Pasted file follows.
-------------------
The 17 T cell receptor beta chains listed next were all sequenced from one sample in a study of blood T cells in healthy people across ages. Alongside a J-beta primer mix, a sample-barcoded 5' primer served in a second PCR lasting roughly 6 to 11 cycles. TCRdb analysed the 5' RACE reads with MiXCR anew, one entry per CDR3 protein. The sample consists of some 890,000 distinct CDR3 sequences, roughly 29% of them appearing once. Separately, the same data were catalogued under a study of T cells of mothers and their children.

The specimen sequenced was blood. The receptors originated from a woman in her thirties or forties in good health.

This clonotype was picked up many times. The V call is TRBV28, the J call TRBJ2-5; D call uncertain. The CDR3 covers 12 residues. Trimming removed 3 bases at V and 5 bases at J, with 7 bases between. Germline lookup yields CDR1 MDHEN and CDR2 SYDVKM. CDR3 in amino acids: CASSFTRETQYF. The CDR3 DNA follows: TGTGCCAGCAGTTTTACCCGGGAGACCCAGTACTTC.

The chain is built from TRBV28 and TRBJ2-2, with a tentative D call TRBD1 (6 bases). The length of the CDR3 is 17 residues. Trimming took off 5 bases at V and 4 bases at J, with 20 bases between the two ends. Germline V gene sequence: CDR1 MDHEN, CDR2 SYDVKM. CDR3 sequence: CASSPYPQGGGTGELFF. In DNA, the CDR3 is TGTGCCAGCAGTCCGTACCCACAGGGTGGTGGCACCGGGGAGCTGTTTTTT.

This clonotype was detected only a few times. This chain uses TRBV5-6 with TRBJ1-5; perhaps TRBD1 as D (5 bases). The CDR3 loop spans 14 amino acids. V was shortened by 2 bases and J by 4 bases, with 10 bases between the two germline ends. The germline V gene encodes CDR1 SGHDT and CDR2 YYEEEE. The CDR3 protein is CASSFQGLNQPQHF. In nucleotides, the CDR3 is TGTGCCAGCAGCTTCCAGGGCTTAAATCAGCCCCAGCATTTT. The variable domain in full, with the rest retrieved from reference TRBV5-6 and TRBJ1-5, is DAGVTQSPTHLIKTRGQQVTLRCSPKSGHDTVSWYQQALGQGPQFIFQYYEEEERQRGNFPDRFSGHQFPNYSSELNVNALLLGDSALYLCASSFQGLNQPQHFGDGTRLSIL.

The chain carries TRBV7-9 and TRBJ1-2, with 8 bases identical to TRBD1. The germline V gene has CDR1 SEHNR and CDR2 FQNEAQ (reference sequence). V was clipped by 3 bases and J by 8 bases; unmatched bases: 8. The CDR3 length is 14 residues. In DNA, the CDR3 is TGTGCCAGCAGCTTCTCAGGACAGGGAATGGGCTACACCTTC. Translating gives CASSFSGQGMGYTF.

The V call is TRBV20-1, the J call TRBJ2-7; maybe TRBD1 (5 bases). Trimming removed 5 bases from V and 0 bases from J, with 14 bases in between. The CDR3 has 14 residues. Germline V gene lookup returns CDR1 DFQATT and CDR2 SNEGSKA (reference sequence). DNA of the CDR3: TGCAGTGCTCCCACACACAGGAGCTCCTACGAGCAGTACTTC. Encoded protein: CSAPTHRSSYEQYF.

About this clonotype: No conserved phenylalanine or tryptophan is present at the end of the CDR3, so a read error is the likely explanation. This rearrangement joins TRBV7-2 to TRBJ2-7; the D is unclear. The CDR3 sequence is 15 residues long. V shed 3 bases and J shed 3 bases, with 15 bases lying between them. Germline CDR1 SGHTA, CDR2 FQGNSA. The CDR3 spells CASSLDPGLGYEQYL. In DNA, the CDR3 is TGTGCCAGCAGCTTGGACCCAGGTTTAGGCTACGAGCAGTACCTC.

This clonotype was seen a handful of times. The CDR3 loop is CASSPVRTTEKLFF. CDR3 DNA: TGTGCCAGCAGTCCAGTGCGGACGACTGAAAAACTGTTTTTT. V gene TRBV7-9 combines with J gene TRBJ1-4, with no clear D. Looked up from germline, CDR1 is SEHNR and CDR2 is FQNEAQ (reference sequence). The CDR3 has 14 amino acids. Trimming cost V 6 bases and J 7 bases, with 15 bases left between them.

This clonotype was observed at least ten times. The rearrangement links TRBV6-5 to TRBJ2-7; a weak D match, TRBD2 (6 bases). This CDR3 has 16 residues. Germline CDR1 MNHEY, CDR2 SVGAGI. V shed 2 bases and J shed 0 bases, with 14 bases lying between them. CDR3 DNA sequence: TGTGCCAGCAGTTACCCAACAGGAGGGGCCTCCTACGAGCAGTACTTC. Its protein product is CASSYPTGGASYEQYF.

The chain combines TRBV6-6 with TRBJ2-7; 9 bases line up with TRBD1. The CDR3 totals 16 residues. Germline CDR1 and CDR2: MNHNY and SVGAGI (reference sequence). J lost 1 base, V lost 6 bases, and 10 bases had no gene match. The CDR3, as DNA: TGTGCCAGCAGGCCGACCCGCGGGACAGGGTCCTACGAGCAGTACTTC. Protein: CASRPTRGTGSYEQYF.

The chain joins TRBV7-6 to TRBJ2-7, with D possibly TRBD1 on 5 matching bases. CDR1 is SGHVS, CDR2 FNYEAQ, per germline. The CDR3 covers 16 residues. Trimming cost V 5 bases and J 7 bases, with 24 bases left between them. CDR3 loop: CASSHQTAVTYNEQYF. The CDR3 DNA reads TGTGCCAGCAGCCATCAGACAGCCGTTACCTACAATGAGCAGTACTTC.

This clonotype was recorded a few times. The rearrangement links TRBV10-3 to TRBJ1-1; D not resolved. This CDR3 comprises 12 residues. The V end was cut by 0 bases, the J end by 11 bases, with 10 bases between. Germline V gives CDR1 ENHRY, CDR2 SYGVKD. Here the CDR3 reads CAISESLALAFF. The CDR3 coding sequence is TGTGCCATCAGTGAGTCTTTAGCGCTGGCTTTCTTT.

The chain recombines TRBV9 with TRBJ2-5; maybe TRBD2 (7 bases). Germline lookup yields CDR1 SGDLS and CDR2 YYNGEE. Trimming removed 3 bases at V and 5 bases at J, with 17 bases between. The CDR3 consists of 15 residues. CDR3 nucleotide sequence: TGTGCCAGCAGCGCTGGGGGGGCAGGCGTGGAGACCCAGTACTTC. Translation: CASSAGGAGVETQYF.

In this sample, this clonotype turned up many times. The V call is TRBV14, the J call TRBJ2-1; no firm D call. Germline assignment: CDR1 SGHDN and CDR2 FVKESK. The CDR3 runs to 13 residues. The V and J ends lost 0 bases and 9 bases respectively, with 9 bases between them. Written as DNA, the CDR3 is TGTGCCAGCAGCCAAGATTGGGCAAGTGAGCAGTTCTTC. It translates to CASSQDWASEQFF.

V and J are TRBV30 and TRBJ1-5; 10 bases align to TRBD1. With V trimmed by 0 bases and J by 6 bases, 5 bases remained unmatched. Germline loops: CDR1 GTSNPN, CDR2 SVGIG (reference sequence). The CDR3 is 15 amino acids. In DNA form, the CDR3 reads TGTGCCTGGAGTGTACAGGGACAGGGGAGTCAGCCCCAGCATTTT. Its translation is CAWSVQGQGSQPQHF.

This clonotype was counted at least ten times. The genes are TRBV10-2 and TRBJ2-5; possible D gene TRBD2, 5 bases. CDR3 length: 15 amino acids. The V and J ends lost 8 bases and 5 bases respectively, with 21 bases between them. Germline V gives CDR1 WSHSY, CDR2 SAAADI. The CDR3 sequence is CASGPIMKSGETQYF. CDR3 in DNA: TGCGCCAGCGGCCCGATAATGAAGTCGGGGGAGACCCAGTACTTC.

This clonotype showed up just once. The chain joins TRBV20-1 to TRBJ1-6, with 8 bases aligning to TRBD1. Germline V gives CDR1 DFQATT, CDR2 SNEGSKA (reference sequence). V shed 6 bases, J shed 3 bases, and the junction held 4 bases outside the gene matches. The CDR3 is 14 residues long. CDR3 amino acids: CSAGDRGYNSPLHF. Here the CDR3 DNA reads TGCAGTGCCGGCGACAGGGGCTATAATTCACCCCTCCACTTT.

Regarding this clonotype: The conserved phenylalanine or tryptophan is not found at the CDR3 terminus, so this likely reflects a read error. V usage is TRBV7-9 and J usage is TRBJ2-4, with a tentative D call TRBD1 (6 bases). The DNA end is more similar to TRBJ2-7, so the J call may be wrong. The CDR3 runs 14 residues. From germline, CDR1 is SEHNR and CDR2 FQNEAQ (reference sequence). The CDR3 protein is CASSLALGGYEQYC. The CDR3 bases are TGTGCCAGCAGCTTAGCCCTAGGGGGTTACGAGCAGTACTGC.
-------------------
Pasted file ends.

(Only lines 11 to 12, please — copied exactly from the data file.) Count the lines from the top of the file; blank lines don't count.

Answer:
The chain combines TRBV6-6 with TRBJ2-7; 9 bases line up with TRBD1. The CDR3 totals 16 residues. Germline CDR1 and CDR2: MNHNY and SVGAGI (reference sequence). J lost 1 base, V lost 6 bases, and 10 bases had no gene match. The CDR3, as DNA: TGTGCCAGCAGGCCGACCCGCGGGACAGGGTCCTACGAGCAGTACTTC. Protein: CASRPTRGTGSYEQYF.

The chain joins TRBV7-6 to TRBJ2-7, with D possibly TRBD1 on 5 matching bases. CDR1 is SGHVS, CDR2 FNYEAQ, per germline. The CDR3 covers 16 residues. Trimming cost V 5 bases and J 7 bases, with 24 bases left between them. CDR3 loop: CASSHQTAVTYNEQYF. The CDR3 DNA reads TGTGCCAGCAGCCATCAGACAGCCGTTACCTACAATGAGCAGTACTTC.